Writer: Sarah-Jane Stratford
Plot: The Great War is over, and change is in the air, in this novel that brings to life the exciting days of early British radio…and one woman who finds her voice while working alongside the brilliant women and men of the BBC.
London, 1926. American-raised Maisie Musgrave is thrilled to land a job as a secretary at the upstart British Broadcasting Corporation, whose use of radio—still new, strange, and electrifying—is captivating the nation. But the hectic pace, smart young staff, and intimidating bosses only add to Maisie’s insecurity.
Soon, she is seduced by the work—gaining confidence as she arranges broadcasts by the most famous writers, scientists, and politicians in Britain. She is also caught up in a growing conflict between her two bosses, John Reith, the formidable Director-General of the BBC, and Hilda Matheson, the extraordinary director of the hugely popular Talks programming, who each have very different visions of what radio should be. Under Hilda’s tutelage, Maisie discovers her talent, passion, and ambition. But when she unearths a shocking conspiracy, she and Hilda join forces to make their voices heard both on and off the air…and then face the dangerous consequences of telling the truth for a living.
I really felt like buying a brand new book one day. So I walked into W.H. Smith and picked one up that took my fancy.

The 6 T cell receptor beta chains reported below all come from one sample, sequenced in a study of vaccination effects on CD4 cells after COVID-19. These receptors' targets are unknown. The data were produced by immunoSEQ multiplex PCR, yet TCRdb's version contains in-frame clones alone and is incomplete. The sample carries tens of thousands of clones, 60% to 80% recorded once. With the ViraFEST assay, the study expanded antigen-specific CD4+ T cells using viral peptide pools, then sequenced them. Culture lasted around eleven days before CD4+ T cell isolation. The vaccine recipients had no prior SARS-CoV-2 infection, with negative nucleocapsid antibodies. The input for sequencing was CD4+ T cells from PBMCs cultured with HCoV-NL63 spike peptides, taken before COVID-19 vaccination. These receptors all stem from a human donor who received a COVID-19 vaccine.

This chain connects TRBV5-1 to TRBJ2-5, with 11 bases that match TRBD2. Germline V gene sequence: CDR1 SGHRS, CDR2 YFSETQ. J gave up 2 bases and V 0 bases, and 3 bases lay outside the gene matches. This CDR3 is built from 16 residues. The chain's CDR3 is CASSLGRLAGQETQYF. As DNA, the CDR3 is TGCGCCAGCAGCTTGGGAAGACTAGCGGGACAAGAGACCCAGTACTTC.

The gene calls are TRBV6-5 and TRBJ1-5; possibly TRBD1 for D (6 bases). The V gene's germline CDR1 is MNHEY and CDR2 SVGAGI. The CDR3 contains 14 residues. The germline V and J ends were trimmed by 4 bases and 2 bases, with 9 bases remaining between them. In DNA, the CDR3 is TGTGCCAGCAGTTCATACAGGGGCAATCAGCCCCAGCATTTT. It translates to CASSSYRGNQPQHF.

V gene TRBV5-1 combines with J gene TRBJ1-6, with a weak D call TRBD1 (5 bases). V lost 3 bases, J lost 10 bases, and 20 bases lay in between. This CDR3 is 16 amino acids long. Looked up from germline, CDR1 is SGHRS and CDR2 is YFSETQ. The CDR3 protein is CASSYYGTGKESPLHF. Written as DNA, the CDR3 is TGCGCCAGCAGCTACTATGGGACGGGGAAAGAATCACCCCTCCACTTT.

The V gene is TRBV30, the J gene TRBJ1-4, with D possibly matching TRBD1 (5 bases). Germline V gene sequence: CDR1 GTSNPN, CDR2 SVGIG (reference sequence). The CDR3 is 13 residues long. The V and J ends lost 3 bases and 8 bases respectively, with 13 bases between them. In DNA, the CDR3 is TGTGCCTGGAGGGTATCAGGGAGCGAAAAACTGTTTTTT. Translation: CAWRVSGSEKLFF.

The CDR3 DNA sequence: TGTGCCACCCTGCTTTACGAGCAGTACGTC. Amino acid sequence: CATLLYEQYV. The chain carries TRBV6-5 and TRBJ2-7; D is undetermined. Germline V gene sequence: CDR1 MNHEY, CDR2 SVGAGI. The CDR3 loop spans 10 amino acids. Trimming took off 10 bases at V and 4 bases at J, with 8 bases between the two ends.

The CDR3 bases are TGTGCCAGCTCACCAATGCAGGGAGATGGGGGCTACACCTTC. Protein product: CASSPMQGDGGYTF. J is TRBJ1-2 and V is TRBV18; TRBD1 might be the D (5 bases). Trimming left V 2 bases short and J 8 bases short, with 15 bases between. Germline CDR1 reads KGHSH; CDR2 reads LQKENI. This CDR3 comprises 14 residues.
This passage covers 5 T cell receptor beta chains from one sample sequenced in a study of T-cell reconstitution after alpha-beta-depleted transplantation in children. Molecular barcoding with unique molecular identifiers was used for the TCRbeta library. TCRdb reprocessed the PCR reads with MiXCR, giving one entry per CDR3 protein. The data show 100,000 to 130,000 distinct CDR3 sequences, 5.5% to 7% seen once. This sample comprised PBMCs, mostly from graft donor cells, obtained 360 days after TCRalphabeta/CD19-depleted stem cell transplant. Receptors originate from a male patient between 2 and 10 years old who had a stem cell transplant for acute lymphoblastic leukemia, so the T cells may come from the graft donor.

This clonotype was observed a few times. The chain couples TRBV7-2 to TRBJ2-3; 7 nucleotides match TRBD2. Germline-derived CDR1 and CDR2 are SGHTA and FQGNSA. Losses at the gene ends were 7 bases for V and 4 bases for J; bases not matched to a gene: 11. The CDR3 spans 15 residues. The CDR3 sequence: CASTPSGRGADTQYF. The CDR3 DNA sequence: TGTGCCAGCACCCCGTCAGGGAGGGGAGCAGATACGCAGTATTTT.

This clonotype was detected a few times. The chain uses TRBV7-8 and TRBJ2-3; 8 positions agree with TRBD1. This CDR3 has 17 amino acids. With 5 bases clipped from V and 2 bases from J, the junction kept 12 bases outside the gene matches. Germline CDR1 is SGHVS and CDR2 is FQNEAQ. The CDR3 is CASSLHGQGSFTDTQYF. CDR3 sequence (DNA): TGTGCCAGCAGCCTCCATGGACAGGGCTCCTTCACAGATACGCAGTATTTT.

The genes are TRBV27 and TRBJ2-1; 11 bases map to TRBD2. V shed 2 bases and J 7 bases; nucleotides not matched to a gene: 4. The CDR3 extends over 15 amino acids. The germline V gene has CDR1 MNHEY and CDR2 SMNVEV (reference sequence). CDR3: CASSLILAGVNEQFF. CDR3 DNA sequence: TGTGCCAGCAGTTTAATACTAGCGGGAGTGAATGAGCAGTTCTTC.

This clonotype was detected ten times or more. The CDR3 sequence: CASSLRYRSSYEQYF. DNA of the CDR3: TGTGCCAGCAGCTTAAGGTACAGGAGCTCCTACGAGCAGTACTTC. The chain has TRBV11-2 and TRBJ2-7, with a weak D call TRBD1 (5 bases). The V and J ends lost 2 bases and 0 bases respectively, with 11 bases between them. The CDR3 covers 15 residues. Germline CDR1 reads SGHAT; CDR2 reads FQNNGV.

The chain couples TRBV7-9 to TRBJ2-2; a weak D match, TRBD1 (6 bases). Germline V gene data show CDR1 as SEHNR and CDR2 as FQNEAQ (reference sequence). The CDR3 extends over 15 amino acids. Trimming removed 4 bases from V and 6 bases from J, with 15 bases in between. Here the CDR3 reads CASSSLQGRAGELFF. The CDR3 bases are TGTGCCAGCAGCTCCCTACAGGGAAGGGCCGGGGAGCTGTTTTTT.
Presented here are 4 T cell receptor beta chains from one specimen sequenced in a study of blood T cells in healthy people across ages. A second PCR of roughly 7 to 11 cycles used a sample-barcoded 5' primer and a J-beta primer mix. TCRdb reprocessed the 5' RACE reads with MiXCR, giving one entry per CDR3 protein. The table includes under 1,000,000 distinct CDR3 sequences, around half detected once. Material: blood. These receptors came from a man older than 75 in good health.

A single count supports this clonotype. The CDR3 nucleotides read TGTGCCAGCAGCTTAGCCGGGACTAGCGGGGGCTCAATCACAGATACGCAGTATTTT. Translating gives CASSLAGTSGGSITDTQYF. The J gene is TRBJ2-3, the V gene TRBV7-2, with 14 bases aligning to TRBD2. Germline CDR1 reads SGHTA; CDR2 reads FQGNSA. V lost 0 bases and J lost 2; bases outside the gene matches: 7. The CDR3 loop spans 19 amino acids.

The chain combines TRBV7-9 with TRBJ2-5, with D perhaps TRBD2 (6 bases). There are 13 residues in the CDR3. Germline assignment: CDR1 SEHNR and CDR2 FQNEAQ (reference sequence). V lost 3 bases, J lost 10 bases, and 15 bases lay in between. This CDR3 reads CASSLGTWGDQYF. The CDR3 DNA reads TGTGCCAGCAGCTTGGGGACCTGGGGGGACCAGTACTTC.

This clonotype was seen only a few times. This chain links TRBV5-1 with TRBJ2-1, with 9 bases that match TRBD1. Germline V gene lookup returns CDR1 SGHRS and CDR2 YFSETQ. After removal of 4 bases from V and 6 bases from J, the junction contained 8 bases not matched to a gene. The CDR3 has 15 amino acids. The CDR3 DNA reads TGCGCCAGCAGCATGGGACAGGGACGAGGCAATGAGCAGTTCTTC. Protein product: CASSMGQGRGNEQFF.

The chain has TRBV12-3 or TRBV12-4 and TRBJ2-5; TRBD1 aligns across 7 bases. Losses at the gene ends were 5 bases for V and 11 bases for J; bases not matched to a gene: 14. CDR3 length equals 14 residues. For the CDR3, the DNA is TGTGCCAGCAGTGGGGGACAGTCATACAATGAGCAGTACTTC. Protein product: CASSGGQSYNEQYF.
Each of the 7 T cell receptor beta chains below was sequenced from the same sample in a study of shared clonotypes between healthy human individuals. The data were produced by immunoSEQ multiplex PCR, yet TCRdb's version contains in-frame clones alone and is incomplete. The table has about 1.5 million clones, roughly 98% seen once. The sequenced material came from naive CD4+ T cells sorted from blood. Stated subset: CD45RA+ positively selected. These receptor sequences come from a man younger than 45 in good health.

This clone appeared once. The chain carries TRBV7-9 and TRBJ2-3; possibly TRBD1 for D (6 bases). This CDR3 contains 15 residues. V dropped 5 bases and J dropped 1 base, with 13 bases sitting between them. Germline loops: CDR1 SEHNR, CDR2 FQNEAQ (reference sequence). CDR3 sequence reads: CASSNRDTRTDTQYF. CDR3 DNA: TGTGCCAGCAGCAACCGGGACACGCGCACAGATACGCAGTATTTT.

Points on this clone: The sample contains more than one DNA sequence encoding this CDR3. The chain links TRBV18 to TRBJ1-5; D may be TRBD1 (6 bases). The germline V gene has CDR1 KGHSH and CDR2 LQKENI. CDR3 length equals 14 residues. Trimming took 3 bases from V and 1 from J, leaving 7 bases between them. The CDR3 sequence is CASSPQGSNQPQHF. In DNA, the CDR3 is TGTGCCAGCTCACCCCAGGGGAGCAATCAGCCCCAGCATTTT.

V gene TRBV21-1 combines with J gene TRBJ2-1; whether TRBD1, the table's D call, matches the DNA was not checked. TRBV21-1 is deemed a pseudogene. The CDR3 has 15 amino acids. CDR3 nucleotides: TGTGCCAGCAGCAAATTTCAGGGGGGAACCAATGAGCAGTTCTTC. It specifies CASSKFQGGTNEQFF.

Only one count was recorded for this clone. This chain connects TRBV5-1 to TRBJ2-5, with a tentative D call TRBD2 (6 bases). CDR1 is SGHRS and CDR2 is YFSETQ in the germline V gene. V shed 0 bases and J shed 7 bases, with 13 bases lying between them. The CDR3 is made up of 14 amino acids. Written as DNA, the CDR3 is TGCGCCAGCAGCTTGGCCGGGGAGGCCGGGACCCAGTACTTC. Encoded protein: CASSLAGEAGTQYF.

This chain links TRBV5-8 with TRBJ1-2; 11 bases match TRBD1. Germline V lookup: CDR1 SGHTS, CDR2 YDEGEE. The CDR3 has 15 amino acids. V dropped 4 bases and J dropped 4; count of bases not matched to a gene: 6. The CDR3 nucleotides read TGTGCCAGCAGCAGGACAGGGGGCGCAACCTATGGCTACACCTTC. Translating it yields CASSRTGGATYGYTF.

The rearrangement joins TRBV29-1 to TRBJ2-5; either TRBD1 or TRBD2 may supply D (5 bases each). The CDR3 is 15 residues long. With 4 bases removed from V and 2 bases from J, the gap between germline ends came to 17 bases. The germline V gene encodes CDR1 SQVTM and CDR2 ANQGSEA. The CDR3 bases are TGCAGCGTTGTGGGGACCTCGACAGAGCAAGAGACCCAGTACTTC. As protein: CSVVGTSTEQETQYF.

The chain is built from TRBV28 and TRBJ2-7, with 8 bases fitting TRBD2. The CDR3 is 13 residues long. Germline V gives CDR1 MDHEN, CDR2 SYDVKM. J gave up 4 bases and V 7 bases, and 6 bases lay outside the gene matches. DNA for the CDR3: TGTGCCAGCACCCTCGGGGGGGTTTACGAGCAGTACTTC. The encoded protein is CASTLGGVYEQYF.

Radio Girls sparked my interest because it was based in the twenties and was about radio. I studied radio at uni and loved it, but never had the confidence to pursue it (instead, I turned to voiceovers, which is more up my street).
I could easily identify with the protagonist who was a young woman starting her first proper job. She is immediately intimidated by the bosses, but she soon gets the hang of her job as the secretary and begins to get involved with the Talks radio programme.
Soon, she discovers a conspiracy. I’m not sure if it was my lack of intelligence, lack of knowledge of the era or the way that it was written, but I found it difficult to get a grip of what the entirety of the conspiracy was. Nevertheless, I understood enough of it to feel the weight of the situation.
While Maisie is getting mixed up with a huge cover-up, she also meets a man. I enjoyed the relationship side of the book so much that I realised that I must read a romance, and consequently discovered One Hot Summer by Kat French. (Which I still daydream about today.)
I enjoyed the parallel of the romance and the radio. Particularly because it echoed the struggle of balancing a career and a family, but also because the proximity of the love story and the serious mystery begin to intertwine…
If you love journalism, radio, 1920s fashion and a touch of romance, please read Radio Girls.
While it’s not a ground-breaking story, it’s pleasant enough.
Jodie’s rating: 6/10